In lieu of an abstract, here is a brief excerpt of the content:

  • Women in the Margins, or Not?The Year in Finland
  • Maarit Leskelä-Kärki (bio)

As 2017 marks the hundredth anniversary of Finland's independence, media coverage on literature and art depicting the history of Finland has grown, including the country's biographies. In August, the biggest newspaper in Finland, Helsingin Sanomat, revealed how unbalanced the publishing of biographies has been. The article claims that out of fifty-six published biographies this autumn, only six were about women (Kanerva). Instead of concentrating on the question of why big publishing houses are primarily publishing biographies about men, including former presidents (like C. G. E. Mannerheim), sportsmen, politicians, and other present-day people, the Helsingin Sanomat article leaves women authors and biographies of women aside. The pictures in the article depict those men who have been written about—and another picture gallery does represent women, but only present-day women (including actors, business leaders, artists), and not historical women. Thus it totally neglects those marvelous, highly scholarly biographies of women that have been published this year. As it bases the information only on the catalogues of big publishers, it also leaves many biographies of women unmentioned. And it does not take into account the hybrid genre of biography, but gathers everything (including memoirs of present-day politicians, interview books on athletes and pop idols, scholarly biographies, and autobiographical books) under one genre heading.

After reading the Helsingin Sanomat article, I decided to write a letter to the editor to ask whether we should think more about the genre of biography and the historical and gendered context of writing biographies rather than concentrate on reconstructing biography as a genre for and about men. Shouldn't we ask why the publishers are so eager to publish biographies on and by men and to promote them? As biography has historically been the genre of those who are seen as remarkable and worthy of attention, we should be careful in analyzing our cultural memory and ask whom do we remember [End Page 581] and whom do we write about in our present-day culture. What was striking was that the original article by Helsingin Sanomat hid behind an answer from a smaller publisher, Docendo, and reprinted the words of its publishing editor: "We just have to understand that, in fact, there just are fewer and less interesting women historically" (Kanerva). He even proclaimed that biographies on women are not being offered to publishers. I would have preferred that the journalist had studied this question more closely and asked why this undervaluation and underrepresentation of women's lives continues to exist.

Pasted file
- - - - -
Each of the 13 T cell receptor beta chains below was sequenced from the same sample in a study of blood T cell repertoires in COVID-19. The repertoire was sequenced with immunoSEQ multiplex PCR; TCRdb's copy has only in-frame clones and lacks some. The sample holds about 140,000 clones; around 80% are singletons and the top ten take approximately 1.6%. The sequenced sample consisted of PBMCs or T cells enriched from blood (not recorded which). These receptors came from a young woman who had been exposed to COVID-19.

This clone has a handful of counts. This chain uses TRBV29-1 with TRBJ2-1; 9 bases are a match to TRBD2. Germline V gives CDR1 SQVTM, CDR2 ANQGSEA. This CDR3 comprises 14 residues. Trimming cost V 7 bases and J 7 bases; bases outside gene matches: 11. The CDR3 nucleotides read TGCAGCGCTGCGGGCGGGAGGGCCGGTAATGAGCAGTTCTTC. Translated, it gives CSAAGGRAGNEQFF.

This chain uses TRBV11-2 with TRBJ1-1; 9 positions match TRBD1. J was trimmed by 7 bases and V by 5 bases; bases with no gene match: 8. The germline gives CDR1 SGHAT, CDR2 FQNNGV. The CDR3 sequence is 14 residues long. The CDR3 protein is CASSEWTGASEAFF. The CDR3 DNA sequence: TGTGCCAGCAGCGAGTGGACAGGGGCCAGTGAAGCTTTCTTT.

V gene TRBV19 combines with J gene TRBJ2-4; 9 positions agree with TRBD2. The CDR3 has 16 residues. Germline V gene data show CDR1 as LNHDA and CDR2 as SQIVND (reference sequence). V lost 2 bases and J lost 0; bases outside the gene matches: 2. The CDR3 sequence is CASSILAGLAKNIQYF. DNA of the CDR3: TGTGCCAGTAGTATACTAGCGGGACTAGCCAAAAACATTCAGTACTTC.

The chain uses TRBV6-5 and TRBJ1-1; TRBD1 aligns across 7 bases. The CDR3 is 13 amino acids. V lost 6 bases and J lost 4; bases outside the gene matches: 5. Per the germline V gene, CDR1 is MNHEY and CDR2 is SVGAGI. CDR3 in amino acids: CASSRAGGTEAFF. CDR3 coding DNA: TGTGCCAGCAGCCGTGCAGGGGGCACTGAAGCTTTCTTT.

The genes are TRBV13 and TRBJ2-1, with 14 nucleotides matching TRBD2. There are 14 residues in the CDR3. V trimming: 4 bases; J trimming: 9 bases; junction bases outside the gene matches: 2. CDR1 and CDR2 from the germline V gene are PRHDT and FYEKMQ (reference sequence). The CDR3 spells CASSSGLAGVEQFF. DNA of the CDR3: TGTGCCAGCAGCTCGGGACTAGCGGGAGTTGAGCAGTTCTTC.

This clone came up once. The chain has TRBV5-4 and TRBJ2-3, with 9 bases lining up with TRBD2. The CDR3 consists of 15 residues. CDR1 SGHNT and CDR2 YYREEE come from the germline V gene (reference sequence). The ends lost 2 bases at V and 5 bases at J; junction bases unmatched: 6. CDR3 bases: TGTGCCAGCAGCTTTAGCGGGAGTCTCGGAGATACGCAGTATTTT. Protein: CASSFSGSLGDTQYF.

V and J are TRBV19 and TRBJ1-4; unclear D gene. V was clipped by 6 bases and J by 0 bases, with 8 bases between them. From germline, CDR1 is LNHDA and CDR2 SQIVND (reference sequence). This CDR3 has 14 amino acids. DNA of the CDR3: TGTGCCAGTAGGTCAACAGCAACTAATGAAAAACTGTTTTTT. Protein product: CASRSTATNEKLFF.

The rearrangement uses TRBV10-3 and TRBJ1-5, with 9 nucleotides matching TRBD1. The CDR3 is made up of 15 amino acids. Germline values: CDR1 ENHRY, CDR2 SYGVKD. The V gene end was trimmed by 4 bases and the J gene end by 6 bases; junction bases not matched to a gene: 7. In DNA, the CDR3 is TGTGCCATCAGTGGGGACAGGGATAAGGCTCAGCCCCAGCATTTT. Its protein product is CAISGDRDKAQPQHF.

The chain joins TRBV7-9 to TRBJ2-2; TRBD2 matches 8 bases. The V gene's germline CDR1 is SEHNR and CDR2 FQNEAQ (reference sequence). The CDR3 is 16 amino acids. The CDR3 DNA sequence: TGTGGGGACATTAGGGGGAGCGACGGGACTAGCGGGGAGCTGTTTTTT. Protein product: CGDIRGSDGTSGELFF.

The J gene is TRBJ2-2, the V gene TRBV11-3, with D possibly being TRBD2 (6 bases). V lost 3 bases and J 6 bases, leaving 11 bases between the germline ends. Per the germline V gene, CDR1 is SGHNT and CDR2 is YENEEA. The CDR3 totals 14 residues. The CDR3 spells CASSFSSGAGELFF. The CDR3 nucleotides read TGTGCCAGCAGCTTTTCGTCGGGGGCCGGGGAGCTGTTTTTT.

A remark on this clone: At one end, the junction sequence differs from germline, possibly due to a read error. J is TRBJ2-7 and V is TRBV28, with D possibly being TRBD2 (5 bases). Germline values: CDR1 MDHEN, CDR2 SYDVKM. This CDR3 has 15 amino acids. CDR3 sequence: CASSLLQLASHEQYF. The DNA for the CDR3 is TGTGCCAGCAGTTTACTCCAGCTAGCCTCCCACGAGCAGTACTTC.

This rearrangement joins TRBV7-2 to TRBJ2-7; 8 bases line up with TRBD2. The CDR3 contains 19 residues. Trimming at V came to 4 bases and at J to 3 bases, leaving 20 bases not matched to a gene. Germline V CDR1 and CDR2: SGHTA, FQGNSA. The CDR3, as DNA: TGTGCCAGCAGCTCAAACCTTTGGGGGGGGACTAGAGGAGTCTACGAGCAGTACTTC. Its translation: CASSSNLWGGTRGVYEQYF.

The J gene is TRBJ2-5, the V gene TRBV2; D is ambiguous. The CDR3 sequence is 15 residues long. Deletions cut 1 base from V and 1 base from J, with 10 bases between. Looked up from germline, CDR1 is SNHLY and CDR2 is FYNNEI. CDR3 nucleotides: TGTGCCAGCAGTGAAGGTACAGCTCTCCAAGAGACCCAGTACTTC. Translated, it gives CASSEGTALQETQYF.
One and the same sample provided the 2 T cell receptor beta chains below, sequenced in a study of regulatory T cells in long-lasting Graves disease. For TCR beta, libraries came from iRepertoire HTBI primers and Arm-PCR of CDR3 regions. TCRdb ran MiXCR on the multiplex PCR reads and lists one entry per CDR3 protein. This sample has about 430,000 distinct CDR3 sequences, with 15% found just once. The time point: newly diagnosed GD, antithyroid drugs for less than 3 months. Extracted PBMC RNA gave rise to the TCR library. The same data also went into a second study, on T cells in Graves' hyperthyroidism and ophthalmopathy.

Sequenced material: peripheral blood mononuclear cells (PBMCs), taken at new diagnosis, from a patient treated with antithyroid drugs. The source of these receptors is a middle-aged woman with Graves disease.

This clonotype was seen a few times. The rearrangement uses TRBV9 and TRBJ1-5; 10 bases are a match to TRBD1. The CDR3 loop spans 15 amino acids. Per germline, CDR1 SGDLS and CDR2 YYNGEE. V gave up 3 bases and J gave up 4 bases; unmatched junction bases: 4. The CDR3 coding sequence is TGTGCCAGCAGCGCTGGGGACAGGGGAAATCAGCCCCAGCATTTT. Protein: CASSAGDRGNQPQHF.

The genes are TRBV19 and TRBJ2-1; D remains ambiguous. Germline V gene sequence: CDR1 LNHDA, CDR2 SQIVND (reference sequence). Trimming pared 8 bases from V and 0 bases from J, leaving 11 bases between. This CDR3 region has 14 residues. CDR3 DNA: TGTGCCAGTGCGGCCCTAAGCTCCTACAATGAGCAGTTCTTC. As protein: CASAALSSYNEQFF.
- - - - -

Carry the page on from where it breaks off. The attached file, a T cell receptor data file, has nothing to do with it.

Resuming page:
During the past couple of years, two of my colleagues have written biographies on historical women. It was hard for them to find a publisher, and in the end they placed their books with very small publishing houses run by one or two people. Such anecdotes tell a lot about the situation of publishing biographies on women and makes one too aware of the politics of publishing—especially when historical literature is at stake. Historical books and biographies are among the most-read nonfiction literature in Finland, and biographies in particular are favored by women readers. Why is it, then, so hard to publish biographies of important historical women?

This we need to ask again and again, and be careful when analyzing the literature that is being published, particularly in a small country like Finland. At the turn of the 2000s, Danish biographer Birgitte Possing assessed women's presence in biographical literature. She noticed that "92% of all reviewed historical biographies in Europe and in the US had male protagonists, and the 96% were written by male biographers. Thus, only 4% of the reviewed biographies were written by women, while just 8% had a female protagonist—and these women were either religious figures, queens or feminists" (Possing, Historical 1213–15). This imbalance persists today, although women's history has been one important field where biographical research has been developing since the 1980s. In my own book, Toisten elämät: Kirjoituksia elämäkerroista, which was published in September 2017, I aim at depicting the history of Finnish biographical tradition from the perspective of women biographers...

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Additional Information

ISSN
1529-1456
Print ISSN
0162-4962
Pages
pp. 581-587
Launched on MUSE
2018-03-08
Open Access
No
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